Twelve Year-Old Boy has Agritourism Business

Meet Cameron, a twelve year old who began his agritourism business to buy an X-Box. With his parents help, Cameron started a garden and sold at a road side stand to buy his X-Box.

Cameron and his family are in their third year of gardening.

To learn more about agritourism click here.

Friday, June 12, 2015

Festival Celebrates Peach Harvest in Ruston

The Mitchum Family started growing peaches in 1946 in Ruston and shortly there after the festival began to celebrate the yearly  peach harvest. Today other growers in the area contribute to the market.

Festivals contribute to agritourism and provide opportunities for people to visit your agritourism venues. I recently took a field trip to Mitchums and the owner took us on a tour from harvest to boxing. It was a fun-filled day and one that most people would enjoy. So, create your own version and get started with your agritourism operation.

The peaches are ripe and ready, so travel to Ruston for the Peach Fest on June 26-27th.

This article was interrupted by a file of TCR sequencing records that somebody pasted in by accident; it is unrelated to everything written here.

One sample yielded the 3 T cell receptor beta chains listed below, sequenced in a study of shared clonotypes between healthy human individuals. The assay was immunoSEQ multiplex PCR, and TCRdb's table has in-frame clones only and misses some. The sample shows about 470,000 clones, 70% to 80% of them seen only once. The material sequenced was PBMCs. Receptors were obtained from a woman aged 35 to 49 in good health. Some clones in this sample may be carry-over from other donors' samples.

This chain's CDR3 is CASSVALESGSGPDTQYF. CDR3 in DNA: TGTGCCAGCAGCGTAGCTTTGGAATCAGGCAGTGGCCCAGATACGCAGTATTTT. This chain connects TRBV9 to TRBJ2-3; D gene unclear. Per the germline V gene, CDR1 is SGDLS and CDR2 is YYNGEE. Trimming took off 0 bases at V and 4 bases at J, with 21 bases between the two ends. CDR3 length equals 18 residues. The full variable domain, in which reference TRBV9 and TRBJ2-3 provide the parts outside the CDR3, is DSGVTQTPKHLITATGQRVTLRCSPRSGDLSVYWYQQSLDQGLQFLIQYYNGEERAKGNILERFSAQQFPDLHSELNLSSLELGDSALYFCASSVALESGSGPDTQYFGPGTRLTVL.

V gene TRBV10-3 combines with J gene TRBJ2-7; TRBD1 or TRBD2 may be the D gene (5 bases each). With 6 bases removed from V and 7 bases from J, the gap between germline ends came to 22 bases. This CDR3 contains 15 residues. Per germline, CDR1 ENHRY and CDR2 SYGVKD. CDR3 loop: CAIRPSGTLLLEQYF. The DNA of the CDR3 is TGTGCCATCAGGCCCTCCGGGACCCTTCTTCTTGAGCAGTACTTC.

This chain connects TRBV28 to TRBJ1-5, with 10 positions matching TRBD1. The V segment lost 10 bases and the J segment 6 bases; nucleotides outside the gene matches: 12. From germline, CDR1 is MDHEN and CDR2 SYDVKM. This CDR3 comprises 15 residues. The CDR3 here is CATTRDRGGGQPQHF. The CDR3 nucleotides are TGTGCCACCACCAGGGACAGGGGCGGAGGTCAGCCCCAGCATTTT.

Monday, June 8, 2015

Consider Expanding Your Agritourim Operation Through Summer Months

The summertime is a perfect time to launch an agritourism activity. Children are out of school and need something exciting to do. Consider hosting an event on your farm for a day
or for a week. Teach them how to plant, harvest or prepare foods straight from the garden. Imagine their excitement when they return home with a jar of jelly made from the berries they picked. To learn more about how to start an agritourism enterprise, click here.

Friday, May 29, 2015

More Direct Sales Tips